Oakland WNBA bid a step closer with exclusive negotiating rights to Coliseum site

Oakland WNBA bid a step closer with exclusive negotiating rights to Coliseum site

The bid to bring a WNBA franchise to Oakland hit a critical milestone on Thursday, as the city officially announced it had reached an agreement with the group leading the expansion effort for exclusive trading rights to its half of the Colosseum site.

African American Sports and Entertainment Group singer Alana Beard is set to complete and submit the proposal to the WNBA. The league had previously declared its intention to go ahead with the expansion in December, but postponed it until 2023.

“Alana is leading this project,” Bobbitt told Thursday’s presser. “It is getting to a point where a proposal could be submitted soon. The league was originally talking about December of last year, but now that’s been expanded, and I think they’ve changed the dynamic of the expansion process.

Beard, a former WNBA player, is using the new schedule as an opportunity to complete some final steps in securing infrastructure. As of Thursday, the league had not provided any clarity on the expansion schedule, a source involved in the expansion efforts told The Chronicle.

The Bay Area has long been speculated as a potential location for expansion, with the Golden State Warriors showing interest and public campaigning by AASEG, a black-owned developer team led by native Ray Bobbitt. from East Oakland.

Sources with direct knowledge of the expansion negotiations told The Chronicle that the league is now considering adding up to four teams in the next expansion round, around the same time as the next rights deal. media would be in place.

AASEG’s exclusive deal with the city was reached last week and will cost the developer a fee of $200,000 per year, plus $2.5 million in one-time funds to cover staff time. Oakland originally agreed to negotiate with AASEG in November 2021.

“It’s a great opportunity for young people in the community,” said former WNBA player and current Oakland Tech athletic director Alexis Gray-Lawson, who advocated bringing a team to Oakland and took speak during Thursday’s presser. “There are a bunch of kids here who aspire to be WNBA players, and this community is trying to bring that to them.”

Oakland Vice Mayor Rebecca Kaplan, who was present at Thursday’s presser, made a resolution in September to publicly support the arrival of a WNBA team in the city.

AASEG also confirmed Thursday that Naismith Memorial Basketball Hall of Famer Nancy Lieberman will be supporting the group’s bid.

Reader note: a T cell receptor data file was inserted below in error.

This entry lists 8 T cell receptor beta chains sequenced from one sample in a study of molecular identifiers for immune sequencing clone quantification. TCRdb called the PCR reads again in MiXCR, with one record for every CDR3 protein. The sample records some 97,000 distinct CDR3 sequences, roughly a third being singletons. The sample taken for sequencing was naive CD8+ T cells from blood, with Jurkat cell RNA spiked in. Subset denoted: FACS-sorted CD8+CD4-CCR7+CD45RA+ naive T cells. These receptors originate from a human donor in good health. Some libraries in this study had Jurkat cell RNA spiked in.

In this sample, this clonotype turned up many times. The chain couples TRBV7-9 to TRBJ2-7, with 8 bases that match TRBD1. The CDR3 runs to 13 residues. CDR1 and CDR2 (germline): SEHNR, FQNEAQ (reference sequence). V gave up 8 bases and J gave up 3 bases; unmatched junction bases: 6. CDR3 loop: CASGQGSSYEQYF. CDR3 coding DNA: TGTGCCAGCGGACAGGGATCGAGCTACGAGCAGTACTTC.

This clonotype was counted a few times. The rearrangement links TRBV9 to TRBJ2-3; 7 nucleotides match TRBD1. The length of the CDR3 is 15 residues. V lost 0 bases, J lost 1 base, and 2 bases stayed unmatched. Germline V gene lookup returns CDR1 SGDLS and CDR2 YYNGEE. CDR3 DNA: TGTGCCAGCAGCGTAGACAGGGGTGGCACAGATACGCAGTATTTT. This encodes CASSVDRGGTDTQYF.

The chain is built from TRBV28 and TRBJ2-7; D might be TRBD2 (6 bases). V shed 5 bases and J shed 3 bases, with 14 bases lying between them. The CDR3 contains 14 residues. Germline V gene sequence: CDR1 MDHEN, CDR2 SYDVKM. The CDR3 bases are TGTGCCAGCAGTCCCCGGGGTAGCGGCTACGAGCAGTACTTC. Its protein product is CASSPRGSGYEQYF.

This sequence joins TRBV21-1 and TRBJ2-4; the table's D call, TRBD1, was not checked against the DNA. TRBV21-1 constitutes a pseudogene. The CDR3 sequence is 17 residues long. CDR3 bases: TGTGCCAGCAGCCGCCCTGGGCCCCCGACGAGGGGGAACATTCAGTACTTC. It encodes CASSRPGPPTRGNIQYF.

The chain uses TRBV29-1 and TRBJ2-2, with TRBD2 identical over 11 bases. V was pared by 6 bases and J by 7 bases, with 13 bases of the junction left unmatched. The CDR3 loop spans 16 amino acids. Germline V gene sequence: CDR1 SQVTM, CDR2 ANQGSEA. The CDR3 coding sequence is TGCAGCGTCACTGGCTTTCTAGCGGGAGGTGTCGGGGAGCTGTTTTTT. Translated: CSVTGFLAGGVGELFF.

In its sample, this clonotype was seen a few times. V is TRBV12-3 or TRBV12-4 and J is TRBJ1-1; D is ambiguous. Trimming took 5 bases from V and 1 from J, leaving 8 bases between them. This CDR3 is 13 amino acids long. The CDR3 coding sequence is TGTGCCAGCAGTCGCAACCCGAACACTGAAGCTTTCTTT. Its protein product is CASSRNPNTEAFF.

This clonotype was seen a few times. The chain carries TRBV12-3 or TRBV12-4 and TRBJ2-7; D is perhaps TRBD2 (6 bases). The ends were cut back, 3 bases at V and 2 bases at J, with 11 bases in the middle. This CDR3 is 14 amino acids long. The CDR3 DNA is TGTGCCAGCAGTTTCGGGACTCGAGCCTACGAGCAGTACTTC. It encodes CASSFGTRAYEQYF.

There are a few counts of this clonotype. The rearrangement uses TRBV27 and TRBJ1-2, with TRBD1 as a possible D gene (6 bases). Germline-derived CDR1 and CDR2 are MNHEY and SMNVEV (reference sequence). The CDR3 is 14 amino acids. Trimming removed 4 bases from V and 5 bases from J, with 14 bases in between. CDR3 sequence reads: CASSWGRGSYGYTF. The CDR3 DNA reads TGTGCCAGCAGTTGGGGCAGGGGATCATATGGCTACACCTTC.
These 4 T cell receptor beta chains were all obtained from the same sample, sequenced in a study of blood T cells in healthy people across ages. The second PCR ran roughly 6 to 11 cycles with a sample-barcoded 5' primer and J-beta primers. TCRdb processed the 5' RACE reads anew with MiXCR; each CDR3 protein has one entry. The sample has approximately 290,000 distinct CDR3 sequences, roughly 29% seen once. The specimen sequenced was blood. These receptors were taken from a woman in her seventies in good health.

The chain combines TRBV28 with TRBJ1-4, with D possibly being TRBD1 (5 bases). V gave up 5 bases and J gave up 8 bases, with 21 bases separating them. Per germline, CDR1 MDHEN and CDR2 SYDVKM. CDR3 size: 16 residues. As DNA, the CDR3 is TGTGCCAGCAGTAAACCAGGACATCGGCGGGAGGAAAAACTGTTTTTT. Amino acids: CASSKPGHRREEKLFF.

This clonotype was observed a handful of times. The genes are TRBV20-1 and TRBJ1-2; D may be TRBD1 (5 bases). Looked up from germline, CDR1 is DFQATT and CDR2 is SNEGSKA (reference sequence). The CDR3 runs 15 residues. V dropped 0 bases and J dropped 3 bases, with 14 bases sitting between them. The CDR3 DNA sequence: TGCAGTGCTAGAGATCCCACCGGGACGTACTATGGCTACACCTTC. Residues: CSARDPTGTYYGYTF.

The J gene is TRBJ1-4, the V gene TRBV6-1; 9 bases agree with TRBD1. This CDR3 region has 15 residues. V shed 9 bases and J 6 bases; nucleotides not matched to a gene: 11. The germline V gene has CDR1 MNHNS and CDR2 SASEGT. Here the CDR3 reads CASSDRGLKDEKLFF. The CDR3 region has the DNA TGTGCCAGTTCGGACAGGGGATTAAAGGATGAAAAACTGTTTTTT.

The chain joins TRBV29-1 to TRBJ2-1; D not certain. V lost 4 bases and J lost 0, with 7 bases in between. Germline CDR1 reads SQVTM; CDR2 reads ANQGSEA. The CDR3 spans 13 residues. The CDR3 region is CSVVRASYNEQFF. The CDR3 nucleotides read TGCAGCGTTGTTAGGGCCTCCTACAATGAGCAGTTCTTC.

As Oakland’s effort progresses, the dynamics of WNBA expansion also continue to evolve and could be influenced by developments in the National Women’s Soccer League.

The NWSL Board of Directors recently voted to approve expansion bids from the Bay Area, Boston and Utah, and although sources told The Chronicle the process is not Still final, the reported $50 million expansion fee for the Bay Area and Boston could have an effect on the WNBA market. .

WNBA teams have regularly sold for around $10-15 million, according to public records, though that number isn’t close to what the league expects to collect in expansion fees this time around. .

Toronto and Philadelphia are still candidates for expansion as well, although basketball numbers have consistently suggested the Bay Area would be a future destination for the league.

“Certainly the Bay Area in general, including Oakland or San Francisco, is definitely on our list, top of our list,” WNBA commissioner Cathy Engelbert told reporters in September. “…The W is everywhere right now. But such a big market considering that women’s college basketball (is) hugely popular in the Bay Area. Yes, it’s definitely on the list.

The Warriors have yet to officially announce an offer to bring a WNBA franchise to Chase Center, with a spokesperson telling The Chronicle in January: “As we have said for some time, we would be interested in a team when time and economy is right.”

The 12-team WNBA hasn’t added an expansion franchise since the Atlanta Dream in 2008.

In addition to a WNBA tenant at the Colosseum site, AASEG hopes to add housing, a convention center, hotel, restaurants and an outdoor amphitheater for youth sports and educational programs in a project that, according to previous estimates, would cost more than $5 billion.

Any site redevelopment plan requires approval from the Oakland Athletics, which co-owns the property and has a lease there through 2024 for home games. The A’s purchased half of the Coliseum site from Alameda County in 2019. They are pursuing a new ballpark at Howard Terminal.

Marisa Ingemi is a staff writer for the San Francisco Chronicle. Email: [email protected]

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